The Ditchley community debrief, from the conference on A Hungry World on the Move: The impact of the food crises on migration and how we must respond was held on the 14 October 2022. The main themes to emerge from the discussion were:
Importance of narrative and addressing low salience of food security. Migration is seen as a one-way system and the narrative tends to be about threat and failure. However, we have seen countries welcome refugees in their droves (a response not always led by their Governments) which builds immediate and common response. For example, in the Polish city of Lublin, 97 per cent of Ukrainian refugees are being housed by private homes. The city’s response was built up from the grass roots which sends a powerful message to other communities about the opportunity in bottom up action. If we can create and report positive stories and frame the issue differently, we can encourage increased engagement and solutions.
Concrete ideas and tailoring messages can help engage new partners. Surprising narratives that speak to others interests can bring more actors to the table. For example, food insecurity has implications for the wider security sector. If the messaging is correct, food security can be a higher priority for many interests, although it is always crucial to listen to the migrants themselves and understand what is needed rather than second guessing.
Digital nomads. The geography of work is changing, something which the war in Ukraine has brought into the spotlight. There are clear labour needs for economies across the world and these could be met by those who have been displaced. We should harness these opportunities. Technology can be used to support migration in this way and also for visa processes and cash transfers to migrants.
Climate, food security and migration are inextricably entwined. Those at risk of going hungry are likely to be those on the move (the average weight loss per person in Venezuela, for example, is 8 kilos over 5 years).
Food insecurity issue around the globe has been deteriorating since 2015. More people are now in need of assistance than at any time since the second world war. During 2000-2015 the world made huge progress which resulted in number 2 (Zero Hunger) of the Global Goals agenda. Almost from the day that was agreed, the situation has gotten worse as we contend with increased conflict and the existential risk climate change poses.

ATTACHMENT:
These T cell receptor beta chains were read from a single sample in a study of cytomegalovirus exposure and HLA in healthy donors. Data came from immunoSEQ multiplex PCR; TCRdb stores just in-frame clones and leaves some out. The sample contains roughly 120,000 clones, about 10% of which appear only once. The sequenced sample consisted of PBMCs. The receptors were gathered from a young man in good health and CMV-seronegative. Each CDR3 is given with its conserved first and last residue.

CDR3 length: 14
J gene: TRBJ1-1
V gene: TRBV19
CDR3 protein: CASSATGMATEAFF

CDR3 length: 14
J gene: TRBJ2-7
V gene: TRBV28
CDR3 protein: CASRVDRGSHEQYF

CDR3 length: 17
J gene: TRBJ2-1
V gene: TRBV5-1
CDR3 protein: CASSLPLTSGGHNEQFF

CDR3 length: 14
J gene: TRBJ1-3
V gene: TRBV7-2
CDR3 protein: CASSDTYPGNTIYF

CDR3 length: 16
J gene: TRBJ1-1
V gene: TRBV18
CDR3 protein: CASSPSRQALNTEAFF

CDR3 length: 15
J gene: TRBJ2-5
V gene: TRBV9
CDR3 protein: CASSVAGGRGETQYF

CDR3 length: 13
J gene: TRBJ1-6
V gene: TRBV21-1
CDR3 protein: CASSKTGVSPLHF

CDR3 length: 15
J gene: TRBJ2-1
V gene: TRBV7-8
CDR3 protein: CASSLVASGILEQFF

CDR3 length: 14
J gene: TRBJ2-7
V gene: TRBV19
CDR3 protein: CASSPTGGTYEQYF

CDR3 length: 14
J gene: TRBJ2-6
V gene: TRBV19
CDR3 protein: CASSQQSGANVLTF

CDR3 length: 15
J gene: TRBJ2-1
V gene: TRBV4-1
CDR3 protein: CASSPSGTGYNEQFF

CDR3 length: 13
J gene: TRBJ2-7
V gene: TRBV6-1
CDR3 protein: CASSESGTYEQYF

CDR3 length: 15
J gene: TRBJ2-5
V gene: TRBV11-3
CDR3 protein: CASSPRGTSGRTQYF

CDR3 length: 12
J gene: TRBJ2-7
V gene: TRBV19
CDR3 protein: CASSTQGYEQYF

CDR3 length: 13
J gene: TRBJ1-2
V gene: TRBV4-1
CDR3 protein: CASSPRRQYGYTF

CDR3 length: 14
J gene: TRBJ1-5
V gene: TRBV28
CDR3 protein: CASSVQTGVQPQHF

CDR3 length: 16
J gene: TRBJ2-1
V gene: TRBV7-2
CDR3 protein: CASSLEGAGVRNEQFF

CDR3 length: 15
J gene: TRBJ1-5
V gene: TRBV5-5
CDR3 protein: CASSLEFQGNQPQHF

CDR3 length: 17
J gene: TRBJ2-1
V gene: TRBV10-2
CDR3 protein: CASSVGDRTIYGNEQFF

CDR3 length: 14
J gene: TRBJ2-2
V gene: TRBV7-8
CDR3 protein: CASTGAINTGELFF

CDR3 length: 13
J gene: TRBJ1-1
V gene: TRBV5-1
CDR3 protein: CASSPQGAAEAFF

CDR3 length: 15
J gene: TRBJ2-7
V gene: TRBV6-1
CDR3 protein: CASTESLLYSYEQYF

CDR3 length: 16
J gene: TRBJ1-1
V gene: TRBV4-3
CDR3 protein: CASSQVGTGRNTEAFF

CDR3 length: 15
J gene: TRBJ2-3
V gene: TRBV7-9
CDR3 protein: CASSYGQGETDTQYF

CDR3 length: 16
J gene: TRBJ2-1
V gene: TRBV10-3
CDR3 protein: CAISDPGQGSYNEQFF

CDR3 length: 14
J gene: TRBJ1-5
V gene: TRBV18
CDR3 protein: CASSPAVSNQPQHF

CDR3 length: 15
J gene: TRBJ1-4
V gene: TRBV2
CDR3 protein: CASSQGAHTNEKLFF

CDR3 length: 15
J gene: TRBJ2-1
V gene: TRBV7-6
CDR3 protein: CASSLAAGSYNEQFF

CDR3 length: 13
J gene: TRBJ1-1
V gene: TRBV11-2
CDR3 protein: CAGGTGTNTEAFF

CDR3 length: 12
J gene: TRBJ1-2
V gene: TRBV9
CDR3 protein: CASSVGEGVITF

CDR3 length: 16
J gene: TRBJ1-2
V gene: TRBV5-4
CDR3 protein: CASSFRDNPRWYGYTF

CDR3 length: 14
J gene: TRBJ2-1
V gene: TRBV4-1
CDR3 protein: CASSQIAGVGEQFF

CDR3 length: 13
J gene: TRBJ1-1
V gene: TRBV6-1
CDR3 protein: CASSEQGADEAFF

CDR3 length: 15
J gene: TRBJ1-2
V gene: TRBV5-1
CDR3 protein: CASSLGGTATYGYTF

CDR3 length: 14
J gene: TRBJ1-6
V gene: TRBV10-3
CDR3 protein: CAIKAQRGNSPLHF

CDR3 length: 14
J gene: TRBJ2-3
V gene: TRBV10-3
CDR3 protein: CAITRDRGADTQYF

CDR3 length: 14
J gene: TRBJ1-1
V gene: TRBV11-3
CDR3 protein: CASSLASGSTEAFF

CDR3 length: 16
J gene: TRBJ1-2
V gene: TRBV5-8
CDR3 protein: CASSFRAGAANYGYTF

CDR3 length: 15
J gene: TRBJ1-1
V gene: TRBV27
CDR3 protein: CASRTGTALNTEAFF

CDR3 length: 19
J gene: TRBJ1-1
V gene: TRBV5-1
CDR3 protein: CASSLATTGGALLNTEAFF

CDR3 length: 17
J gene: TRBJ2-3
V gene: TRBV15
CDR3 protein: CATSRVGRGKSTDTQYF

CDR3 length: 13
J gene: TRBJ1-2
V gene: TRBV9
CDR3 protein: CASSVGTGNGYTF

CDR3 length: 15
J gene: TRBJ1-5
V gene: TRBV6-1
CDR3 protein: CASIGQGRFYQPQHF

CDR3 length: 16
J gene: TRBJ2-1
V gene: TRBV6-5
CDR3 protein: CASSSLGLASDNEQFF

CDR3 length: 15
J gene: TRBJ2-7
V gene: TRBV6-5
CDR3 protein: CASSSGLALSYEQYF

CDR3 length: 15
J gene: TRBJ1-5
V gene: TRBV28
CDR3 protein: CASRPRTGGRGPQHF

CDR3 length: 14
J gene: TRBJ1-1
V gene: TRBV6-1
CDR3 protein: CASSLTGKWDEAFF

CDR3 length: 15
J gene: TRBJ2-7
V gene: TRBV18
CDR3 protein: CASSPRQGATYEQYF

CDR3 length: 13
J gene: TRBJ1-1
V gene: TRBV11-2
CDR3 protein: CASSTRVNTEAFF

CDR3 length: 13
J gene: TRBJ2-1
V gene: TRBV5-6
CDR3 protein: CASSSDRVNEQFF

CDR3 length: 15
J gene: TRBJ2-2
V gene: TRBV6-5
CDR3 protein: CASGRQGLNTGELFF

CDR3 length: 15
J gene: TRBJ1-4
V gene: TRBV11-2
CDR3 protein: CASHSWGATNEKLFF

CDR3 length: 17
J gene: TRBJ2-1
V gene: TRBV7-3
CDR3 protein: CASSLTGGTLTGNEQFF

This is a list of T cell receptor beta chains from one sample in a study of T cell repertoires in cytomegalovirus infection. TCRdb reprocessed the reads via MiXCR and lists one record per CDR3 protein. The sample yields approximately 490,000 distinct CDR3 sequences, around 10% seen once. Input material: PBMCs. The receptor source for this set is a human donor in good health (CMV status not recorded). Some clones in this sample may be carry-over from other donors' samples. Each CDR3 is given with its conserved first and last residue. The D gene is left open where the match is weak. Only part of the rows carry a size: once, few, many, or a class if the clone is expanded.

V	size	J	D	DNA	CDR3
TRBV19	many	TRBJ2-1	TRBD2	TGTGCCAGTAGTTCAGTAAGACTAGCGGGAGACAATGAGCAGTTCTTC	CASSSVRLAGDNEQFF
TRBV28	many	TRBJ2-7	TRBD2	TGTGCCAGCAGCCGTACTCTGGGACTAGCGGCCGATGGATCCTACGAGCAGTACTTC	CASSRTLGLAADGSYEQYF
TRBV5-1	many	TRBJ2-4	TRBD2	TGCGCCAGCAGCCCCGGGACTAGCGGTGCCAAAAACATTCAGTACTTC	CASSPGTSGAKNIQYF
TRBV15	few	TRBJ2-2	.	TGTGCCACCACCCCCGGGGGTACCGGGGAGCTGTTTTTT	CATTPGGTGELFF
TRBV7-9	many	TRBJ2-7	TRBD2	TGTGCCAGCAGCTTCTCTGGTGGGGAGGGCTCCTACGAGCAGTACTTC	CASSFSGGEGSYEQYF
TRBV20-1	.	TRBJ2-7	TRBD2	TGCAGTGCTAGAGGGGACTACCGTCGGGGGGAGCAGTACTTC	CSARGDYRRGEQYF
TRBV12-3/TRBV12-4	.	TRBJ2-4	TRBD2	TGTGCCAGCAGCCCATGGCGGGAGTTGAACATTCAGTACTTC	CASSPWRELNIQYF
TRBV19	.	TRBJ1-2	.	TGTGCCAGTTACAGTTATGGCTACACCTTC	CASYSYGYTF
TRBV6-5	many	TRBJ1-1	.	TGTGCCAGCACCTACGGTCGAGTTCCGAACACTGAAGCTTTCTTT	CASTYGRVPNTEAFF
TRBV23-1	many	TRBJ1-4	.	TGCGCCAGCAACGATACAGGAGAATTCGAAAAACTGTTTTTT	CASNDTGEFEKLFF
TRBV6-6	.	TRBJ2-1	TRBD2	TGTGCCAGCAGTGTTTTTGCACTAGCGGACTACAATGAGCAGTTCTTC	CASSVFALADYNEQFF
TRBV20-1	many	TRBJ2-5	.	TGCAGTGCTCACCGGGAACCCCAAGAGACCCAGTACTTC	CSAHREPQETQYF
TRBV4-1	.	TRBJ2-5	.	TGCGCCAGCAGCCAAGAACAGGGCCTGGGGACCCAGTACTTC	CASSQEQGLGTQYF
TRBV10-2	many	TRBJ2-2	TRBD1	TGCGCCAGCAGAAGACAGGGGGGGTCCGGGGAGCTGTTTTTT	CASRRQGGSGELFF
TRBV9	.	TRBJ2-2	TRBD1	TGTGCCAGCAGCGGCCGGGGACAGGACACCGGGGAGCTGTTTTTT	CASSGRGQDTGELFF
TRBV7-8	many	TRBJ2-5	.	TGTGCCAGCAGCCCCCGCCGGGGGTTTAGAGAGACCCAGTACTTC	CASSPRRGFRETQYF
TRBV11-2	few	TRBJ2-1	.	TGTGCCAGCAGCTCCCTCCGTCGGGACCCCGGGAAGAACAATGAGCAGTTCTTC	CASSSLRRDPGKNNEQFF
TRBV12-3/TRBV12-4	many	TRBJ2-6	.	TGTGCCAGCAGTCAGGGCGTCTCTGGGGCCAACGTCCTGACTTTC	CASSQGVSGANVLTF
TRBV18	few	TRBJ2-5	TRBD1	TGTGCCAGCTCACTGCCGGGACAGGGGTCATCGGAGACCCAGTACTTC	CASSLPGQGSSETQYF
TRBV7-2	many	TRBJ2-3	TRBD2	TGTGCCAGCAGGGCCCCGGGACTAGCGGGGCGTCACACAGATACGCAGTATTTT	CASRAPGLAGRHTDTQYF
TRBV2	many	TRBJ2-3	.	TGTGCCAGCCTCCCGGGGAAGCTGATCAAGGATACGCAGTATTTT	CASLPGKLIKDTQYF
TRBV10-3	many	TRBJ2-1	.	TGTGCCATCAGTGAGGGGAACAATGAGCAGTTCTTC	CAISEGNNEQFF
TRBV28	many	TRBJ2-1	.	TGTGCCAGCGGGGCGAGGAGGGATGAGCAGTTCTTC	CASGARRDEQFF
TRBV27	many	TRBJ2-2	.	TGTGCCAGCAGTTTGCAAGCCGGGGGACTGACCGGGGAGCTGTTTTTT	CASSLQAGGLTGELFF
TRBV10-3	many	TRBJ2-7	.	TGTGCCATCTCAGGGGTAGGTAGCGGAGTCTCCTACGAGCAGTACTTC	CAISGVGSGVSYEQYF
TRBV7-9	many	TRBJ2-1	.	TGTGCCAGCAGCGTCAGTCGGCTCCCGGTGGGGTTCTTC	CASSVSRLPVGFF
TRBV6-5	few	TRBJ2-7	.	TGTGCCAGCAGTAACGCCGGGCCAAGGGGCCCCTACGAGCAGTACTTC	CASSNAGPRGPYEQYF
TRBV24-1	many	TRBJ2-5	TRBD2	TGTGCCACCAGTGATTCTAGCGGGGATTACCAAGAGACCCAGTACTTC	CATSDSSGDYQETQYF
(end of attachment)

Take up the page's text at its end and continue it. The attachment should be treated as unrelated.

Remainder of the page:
A person is likely to die every 36 seconds as a result of hunger in East Africa because of drought. Although current conditions in Africa are being fuelled by what’s happening in Ukraine where dependency was high on grain, climate breakdown is the root cause of what’s happening through droughts, wild fires and hurricanes. A further pressure on the amount of land needed to help mitigate burning fossil fuels is going to increase pressure of displacement.
Horizon scanning and long termism. We are so often focused on crises, but we should think about issues more long term. The pandemic showed clearly how fragile our systems are.
A global coalition of local solutions. It is likely not possible to find a common solution but fostering a shared global responsibility should be part of the solution. It is a geo-strategic failure of the West that strong enough relationships do not exist with countries across the global south. Funding cuts have affected aid and that gap needs to also be addressed – private sector sponsorships could be a partial solution.
We are a heavily interdependent world which can’t tackle any crises through unilateral measures. We must think creatively and boldly about how we manage these global challenges together. Migration is it always a problem. The world has shown that we can address world hunger effectively and we can do that again.
These notes are a summary of the debrief discussion. The notes do not reflect the position of The Ditchley Foundation, neither is any participant in any way committed to their content or expression.
It is also emphasised that these are summary notes of the debrief discussion: it is not feasible to reflect every point of view that was raised but we hope that these notes provide a good overview of the major lines of discussion.
Click here for a link to the terms of reference for the conference.